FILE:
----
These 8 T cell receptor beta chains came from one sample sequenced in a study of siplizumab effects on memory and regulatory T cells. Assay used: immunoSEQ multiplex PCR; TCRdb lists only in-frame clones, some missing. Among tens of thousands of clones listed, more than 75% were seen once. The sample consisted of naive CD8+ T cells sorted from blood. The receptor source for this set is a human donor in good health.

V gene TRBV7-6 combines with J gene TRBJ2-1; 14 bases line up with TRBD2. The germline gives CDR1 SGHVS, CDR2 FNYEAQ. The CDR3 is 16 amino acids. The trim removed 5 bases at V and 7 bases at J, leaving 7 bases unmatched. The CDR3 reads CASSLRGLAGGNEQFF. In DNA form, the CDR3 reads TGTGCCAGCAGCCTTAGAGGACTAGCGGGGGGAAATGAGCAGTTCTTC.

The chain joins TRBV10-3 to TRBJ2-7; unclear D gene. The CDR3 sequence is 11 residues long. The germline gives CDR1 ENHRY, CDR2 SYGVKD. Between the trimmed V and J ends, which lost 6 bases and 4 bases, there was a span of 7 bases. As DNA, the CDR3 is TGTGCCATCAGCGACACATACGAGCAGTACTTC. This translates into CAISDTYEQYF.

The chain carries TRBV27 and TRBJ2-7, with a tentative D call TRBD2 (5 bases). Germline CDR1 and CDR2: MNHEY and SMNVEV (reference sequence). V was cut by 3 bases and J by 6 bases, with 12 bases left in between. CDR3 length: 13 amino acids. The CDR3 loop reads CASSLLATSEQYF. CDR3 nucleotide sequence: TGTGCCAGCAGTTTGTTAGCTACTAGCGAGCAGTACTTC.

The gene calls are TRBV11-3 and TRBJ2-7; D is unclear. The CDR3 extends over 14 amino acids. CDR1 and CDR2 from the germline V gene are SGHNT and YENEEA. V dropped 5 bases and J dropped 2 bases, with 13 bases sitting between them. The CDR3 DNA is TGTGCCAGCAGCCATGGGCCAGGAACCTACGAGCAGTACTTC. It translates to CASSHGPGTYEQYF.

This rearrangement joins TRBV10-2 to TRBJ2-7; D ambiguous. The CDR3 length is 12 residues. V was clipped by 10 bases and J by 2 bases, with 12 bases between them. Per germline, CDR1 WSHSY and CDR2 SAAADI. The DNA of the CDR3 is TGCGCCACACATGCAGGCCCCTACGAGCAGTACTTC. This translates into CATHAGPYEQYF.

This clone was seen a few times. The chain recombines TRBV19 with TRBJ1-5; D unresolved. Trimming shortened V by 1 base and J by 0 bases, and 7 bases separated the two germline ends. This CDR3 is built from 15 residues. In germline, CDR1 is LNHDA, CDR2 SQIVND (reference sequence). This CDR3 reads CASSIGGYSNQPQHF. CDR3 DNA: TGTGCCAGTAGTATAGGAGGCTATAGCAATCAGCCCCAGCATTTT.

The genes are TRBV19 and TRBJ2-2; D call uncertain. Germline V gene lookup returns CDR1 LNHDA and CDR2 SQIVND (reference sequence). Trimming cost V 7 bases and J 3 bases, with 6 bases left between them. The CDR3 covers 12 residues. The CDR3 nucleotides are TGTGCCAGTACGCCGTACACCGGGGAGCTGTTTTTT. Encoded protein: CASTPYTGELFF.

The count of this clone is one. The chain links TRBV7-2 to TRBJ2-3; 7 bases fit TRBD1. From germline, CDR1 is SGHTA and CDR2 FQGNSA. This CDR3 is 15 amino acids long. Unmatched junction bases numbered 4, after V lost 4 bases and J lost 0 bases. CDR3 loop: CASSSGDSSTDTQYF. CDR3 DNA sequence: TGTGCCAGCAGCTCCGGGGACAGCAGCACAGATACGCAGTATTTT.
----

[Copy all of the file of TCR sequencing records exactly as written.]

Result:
These 8 T cell receptor beta chains came from one sample sequenced in a study of siplizumab effects on memory and regulatory T cells. Assay used: immunoSEQ multiplex PCR; TCRdb lists only in-frame clones, some missing. Among tens of thousands of clones listed, more than 75% were seen once. The sample consisted of naive CD8+ T cells sorted from blood. The receptor source for this set is a human donor in good health.

V gene TRBV7-6 combines with J gene TRBJ2-1; 14 bases line up with TRBD2. The germline gives CDR1 SGHVS, CDR2 FNYEAQ. The CDR3 is 16 amino acids. The trim removed 5 bases at V and 7 bases at J, leaving 7 bases unmatched. The CDR3 reads CASSLRGLAGGNEQFF. In DNA form, the CDR3 reads TGTGCCAGCAGCCTTAGAGGACTAGCGGGGGGAAATGAGCAGTTCTTC.

The chain joins TRBV10-3 to TRBJ2-7; unclear D gene. The CDR3 sequence is 11 residues long. The germline gives CDR1 ENHRY, CDR2 SYGVKD. Between the trimmed V and J ends, which lost 6 bases and 4 bases, there was a span of 7 bases. As DNA, the CDR3 is TGTGCCATCAGCGACACATACGAGCAGTACTTC. This translates into CAISDTYEQYF.

The chain carries TRBV27 and TRBJ2-7, with a tentative D call TRBD2 (5 bases). Germline CDR1 and CDR2: MNHEY and SMNVEV (reference sequence). V was cut by 3 bases and J by 6 bases, with 12 bases left in between. CDR3 length: 13 amino acids. The CDR3 loop reads CASSLLATSEQYF. CDR3 nucleotide sequence: TGTGCCAGCAGTTTGTTAGCTACTAGCGAGCAGTACTTC.

The gene calls are TRBV11-3 and TRBJ2-7; D is unclear. The CDR3 extends over 14 amino acids. CDR1 and CDR2 from the germline V gene are SGHNT and YENEEA. V dropped 5 bases and J dropped 2 bases, with 13 bases sitting between them. The CDR3 DNA is TGTGCCAGCAGCCATGGGCCAGGAACCTACGAGCAGTACTTC. It translates to CASSHGPGTYEQYF.

This rearrangement joins TRBV10-2 to TRBJ2-7; D ambiguous. The CDR3 length is 12 residues. V was clipped by 10 bases and J by 2 bases, with 12 bases between them. Per germline, CDR1 WSHSY and CDR2 SAAADI. The DNA of the CDR3 is TGCGCCACACATGCAGGCCCCTACGAGCAGTACTTC. This translates into CATHAGPYEQYF.

This clone was seen a few times. The chain recombines TRBV19 with TRBJ1-5; D unresolved. Trimming shortened V by 1 base and J by 0 bases, and 7 bases separated the two germline ends. This CDR3 is built from 15 residues. In germline, CDR1 is LNHDA, CDR2 SQIVND (reference sequence). This CDR3 reads CASSIGGYSNQPQHF. CDR3 DNA: TGTGCCAGTAGTATAGGAGGCTATAGCAATCAGCCCCAGCATTTT.

The genes are TRBV19 and TRBJ2-2; D call uncertain. Germline V gene lookup returns CDR1 LNHDA and CDR2 SQIVND (reference sequence). Trimming cost V 7 bases and J 3 bases, with 6 bases left between them. The CDR3 covers 12 residues. The CDR3 nucleotides are TGTGCCAGTACGCCGTACACCGGGGAGCTGTTTTTT. Encoded protein: CASTPYTGELFF.

The count of this clone is one. The chain links TRBV7-2 to TRBJ2-3; 7 bases fit TRBD1. From germline, CDR1 is SGHTA and CDR2 FQGNSA. This CDR3 is 15 amino acids long. Unmatched junction bases numbered 4, after V lost 4 bases and J lost 0 bases. CDR3 loop: CASSSGDSSTDTQYF. CDR3 DNA sequence: TGTGCCAGCAGCTCCGGGGACAGCAGCACAGATACGCAGTATTTT.